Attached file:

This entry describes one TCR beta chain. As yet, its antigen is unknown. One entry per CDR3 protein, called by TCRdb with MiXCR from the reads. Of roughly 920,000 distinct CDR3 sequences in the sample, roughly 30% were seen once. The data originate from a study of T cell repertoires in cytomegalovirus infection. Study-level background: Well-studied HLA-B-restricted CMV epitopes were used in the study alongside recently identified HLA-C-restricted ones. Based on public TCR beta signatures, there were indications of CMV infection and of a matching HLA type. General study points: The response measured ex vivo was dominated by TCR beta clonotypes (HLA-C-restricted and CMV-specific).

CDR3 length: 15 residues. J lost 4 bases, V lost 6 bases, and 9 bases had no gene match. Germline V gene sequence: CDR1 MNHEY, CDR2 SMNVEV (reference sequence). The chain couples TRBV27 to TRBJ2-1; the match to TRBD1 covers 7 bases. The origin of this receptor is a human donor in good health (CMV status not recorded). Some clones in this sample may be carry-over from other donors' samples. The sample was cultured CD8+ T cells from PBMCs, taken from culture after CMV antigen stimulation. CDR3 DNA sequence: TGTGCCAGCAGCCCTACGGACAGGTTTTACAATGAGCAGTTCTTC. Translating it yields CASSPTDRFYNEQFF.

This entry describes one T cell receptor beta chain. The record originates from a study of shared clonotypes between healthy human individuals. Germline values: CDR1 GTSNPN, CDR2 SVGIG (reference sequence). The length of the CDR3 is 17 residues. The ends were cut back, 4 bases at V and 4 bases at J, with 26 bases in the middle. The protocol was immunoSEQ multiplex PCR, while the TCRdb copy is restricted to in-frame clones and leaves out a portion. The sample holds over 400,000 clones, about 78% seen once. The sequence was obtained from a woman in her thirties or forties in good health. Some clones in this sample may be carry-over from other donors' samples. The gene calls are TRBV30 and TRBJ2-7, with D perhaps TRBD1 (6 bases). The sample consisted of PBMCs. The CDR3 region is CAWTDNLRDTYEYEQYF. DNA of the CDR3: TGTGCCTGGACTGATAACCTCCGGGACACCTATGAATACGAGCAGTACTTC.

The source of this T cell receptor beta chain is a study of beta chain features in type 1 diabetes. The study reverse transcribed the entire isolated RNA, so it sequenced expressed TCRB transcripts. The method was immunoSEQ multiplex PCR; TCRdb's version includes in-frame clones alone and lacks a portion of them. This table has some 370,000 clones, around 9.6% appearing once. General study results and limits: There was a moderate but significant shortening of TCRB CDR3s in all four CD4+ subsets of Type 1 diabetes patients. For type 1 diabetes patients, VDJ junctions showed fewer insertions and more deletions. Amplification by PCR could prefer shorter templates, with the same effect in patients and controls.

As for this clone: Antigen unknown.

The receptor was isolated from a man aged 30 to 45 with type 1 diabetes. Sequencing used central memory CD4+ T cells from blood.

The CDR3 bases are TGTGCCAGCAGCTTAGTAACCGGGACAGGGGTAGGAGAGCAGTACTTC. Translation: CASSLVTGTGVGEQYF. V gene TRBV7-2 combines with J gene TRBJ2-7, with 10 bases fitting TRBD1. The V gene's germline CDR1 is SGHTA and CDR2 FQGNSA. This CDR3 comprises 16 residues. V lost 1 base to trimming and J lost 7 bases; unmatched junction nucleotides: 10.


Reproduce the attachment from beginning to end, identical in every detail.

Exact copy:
This entry describes one TCR beta chain. As yet, its antigen is unknown. One entry per CDR3 protein, called by TCRdb with MiXCR from the reads. Of roughly 920,000 distinct CDR3 sequences in the sample, roughly 30% were seen once. The data originate from a study of T cell repertoires in cytomegalovirus infection. Study-level background: Well-studied HLA-B-restricted CMV epitopes were used in the study alongside recently identified HLA-C-restricted ones. Based on public TCR beta signatures, there were indications of CMV infection and of a matching HLA type. General study points: The response measured ex vivo was dominated by TCR beta clonotypes (HLA-C-restricted and CMV-specific).

CDR3 length: 15 residues. J lost 4 bases, V lost 6 bases, and 9 bases had no gene match. Germline V gene sequence: CDR1 MNHEY, CDR2 SMNVEV (reference sequence). The chain couples TRBV27 to TRBJ2-1; the match to TRBD1 covers 7 bases. The origin of this receptor is a human donor in good health (CMV status not recorded). Some clones in this sample may be carry-over from other donors' samples. The sample was cultured CD8+ T cells from PBMCs, taken from culture after CMV antigen stimulation. CDR3 DNA sequence: TGTGCCAGCAGCCCTACGGACAGGTTTTACAATGAGCAGTTCTTC. Translating it yields CASSPTDRFYNEQFF.

This entry describes one T cell receptor beta chain. The record originates from a study of shared clonotypes between healthy human individuals. Germline values: CDR1 GTSNPN, CDR2 SVGIG (reference sequence). The length of the CDR3 is 17 residues. The ends were cut back, 4 bases at V and 4 bases at J, with 26 bases in the middle. The protocol was immunoSEQ multiplex PCR, while the TCRdb copy is restricted to in-frame clones and leaves out a portion. The sample holds over 400,000 clones, about 78% seen once. The sequence was obtained from a woman in her thirties or forties in good health. Some clones in this sample may be carry-over from other donors' samples. The gene calls are TRBV30 and TRBJ2-7, with D perhaps TRBD1 (6 bases). The sample consisted of PBMCs. The CDR3 region is CAWTDNLRDTYEYEQYF. DNA of the CDR3: TGTGCCTGGACTGATAACCTCCGGGACACCTATGAATACGAGCAGTACTTC.

The source of this T cell receptor beta chain is a study of beta chain features in type 1 diabetes. The study reverse transcribed the entire isolated RNA, so it sequenced expressed TCRB transcripts. The method was immunoSEQ multiplex PCR; TCRdb's version includes in-frame clones alone and lacks a portion of them. This table has some 370,000 clones, around 9.6% appearing once. General study results and limits: There was a moderate but significant shortening of TCRB CDR3s in all four CD4+ subsets of Type 1 diabetes patients. For type 1 diabetes patients, VDJ junctions showed fewer insertions and more deletions. Amplification by PCR could prefer shorter templates, with the same effect in patients and controls.

As for this clone: Antigen unknown.

The receptor was isolated from a man aged 30 to 45 with type 1 diabetes. Sequencing used central memory CD4+ T cells from blood.

The CDR3 bases are TGTGCCAGCAGCTTAGTAACCGGGACAGGGGTAGGAGAGCAGTACTTC. Translation: CASSLVTGTGVGEQYF. V gene TRBV7-2 combines with J gene TRBJ2-7, with 10 bases fitting TRBD1. The V gene's germline CDR1 is SGHTA and CDR2 FQGNSA. This CDR3 comprises 16 residues. V lost 1 base to trimming and J lost 7 bases; unmatched junction nucleotides: 10.